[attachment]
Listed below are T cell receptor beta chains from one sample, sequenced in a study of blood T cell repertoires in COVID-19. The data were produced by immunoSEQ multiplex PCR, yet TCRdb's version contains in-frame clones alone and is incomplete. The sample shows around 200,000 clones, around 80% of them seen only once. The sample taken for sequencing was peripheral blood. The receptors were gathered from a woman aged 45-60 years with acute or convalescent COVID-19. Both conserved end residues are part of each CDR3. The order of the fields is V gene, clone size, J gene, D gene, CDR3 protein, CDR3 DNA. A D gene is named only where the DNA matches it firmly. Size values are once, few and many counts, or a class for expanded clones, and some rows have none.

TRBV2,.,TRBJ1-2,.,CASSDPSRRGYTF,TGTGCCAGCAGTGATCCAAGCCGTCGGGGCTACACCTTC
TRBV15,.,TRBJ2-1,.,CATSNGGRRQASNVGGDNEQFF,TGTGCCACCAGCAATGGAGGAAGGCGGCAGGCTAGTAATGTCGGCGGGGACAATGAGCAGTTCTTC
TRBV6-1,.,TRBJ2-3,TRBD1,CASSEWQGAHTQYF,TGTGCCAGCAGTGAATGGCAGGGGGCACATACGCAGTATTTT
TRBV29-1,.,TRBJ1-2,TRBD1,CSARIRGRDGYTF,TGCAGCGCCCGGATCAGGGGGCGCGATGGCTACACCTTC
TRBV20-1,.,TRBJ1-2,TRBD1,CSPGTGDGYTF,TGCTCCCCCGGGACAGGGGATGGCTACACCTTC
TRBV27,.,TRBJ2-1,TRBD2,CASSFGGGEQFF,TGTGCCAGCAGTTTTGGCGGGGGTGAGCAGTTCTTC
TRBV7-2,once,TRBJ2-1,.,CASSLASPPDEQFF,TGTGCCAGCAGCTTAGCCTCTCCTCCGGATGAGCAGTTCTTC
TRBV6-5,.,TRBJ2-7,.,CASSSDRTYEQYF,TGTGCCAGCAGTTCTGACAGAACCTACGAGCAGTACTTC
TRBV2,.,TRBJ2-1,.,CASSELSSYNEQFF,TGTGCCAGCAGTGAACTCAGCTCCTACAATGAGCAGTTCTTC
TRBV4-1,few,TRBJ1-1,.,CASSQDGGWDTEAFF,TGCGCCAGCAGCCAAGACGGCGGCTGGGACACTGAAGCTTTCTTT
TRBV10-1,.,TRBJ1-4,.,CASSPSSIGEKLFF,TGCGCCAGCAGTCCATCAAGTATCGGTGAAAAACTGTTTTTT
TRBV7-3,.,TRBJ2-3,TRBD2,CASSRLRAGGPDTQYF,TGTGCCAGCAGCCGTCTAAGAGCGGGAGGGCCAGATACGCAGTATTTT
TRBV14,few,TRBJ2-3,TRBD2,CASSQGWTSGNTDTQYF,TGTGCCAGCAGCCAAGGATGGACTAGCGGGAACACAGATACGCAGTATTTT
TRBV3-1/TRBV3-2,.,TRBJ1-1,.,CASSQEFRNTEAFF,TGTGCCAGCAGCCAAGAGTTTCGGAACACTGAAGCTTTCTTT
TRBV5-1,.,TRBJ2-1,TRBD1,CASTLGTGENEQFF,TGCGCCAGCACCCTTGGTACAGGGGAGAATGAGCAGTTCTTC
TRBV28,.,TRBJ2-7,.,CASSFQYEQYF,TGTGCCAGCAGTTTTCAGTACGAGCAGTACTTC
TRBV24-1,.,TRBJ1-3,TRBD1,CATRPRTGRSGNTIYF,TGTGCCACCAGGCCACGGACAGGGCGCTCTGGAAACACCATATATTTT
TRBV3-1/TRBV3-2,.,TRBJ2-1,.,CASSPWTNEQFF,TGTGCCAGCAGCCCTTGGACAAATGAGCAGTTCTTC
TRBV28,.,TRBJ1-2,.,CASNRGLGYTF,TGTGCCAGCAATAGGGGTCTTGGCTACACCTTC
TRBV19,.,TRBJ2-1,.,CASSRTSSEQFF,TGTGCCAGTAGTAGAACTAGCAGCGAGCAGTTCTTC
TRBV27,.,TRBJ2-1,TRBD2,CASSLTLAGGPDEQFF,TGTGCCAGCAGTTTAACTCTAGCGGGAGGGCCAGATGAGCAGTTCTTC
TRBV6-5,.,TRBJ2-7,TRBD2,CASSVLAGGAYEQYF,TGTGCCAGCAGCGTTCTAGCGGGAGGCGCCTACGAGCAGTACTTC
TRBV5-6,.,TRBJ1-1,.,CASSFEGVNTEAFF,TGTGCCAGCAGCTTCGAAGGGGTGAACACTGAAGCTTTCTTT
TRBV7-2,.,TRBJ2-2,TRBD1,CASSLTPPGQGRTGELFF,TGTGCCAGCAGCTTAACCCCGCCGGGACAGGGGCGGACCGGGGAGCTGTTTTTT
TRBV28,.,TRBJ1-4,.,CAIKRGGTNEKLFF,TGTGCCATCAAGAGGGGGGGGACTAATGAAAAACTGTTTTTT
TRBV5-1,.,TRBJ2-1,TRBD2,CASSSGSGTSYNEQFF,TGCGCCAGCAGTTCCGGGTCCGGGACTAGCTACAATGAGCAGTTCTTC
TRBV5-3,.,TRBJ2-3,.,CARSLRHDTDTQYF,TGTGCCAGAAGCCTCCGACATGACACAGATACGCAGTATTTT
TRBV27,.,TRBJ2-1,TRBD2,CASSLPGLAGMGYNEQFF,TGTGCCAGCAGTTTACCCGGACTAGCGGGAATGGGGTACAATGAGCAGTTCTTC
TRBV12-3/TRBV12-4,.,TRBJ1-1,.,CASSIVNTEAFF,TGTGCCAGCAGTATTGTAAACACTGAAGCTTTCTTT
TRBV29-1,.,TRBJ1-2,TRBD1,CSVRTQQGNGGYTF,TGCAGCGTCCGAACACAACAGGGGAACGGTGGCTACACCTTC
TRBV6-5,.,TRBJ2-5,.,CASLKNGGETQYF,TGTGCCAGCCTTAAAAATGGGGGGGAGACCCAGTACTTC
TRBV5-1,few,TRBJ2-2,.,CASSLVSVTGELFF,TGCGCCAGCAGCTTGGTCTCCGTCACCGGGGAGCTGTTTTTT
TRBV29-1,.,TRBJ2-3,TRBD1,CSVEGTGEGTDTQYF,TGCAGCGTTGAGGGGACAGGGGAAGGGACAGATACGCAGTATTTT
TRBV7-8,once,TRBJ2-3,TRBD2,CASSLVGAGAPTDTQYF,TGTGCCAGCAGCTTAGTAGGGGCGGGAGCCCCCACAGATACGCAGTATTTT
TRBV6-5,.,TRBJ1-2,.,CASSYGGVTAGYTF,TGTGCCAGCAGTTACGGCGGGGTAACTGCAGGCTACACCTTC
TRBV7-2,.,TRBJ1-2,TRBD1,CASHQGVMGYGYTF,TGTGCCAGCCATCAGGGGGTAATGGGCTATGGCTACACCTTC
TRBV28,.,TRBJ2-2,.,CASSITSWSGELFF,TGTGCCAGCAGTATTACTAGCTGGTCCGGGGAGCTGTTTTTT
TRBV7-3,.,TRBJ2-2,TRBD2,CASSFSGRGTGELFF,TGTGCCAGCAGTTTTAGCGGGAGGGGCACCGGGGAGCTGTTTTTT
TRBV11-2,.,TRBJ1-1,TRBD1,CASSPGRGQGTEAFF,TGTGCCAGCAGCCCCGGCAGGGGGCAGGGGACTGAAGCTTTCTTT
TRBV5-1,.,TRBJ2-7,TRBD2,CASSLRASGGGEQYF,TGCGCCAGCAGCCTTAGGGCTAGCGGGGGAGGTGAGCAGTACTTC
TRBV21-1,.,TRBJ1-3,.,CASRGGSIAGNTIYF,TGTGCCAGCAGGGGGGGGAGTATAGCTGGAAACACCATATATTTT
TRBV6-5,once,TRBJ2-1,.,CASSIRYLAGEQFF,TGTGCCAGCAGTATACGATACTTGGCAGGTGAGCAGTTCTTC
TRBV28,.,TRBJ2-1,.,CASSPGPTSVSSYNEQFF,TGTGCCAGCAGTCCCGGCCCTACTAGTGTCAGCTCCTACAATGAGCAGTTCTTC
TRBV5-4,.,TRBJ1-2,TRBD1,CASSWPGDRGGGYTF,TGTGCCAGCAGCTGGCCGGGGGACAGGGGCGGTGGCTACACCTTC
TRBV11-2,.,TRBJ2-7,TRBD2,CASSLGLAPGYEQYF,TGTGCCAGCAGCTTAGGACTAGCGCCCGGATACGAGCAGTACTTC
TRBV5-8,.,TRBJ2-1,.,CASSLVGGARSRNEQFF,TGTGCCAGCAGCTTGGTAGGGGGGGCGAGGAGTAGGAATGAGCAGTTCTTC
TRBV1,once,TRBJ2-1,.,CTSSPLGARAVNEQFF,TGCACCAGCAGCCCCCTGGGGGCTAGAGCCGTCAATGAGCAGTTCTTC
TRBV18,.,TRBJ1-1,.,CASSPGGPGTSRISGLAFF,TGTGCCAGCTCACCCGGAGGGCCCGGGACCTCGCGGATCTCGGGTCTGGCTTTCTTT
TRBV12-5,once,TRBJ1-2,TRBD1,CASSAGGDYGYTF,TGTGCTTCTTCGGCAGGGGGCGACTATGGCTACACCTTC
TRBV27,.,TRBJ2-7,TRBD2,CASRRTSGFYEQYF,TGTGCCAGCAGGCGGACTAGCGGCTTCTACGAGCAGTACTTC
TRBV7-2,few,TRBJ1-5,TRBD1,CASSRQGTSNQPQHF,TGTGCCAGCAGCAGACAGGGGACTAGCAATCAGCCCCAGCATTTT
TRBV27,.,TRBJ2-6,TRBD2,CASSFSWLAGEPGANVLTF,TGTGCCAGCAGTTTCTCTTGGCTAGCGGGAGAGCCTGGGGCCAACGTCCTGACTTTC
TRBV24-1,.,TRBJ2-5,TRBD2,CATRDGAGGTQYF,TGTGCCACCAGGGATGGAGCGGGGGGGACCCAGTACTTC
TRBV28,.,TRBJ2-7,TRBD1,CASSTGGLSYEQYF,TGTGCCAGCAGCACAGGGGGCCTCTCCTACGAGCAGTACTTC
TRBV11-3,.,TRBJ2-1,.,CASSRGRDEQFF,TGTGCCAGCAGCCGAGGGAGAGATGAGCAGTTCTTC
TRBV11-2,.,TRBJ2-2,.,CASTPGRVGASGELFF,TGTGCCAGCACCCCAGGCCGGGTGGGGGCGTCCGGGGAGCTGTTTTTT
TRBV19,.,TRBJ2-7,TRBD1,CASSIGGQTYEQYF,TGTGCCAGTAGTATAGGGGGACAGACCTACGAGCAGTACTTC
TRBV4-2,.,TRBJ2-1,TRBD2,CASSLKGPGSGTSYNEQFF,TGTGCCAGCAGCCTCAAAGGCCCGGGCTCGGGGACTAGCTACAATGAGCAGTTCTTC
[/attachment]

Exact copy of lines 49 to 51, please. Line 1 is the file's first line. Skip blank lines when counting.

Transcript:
TRBV18,.,TRBJ1-1,.,CASSPGGPGTSRISGLAFF,TGTGCCAGCTCACCCGGAGGGCCCGGGACCTCGCGGATCTCGGGTCTGGCTTTCTTT
TRBV12-5,once,TRBJ1-2,TRBD1,CASSAGGDYGYTF,TGTGCTTCTTCGGCAGGGGGCGACTATGGCTACACCTTC
TRBV27,.,TRBJ2-7,TRBD2,CASRRTSGFYEQYF,TGTGCCAGCAGGCGGACTAGCGGCTTCTACGAGCAGTACTTC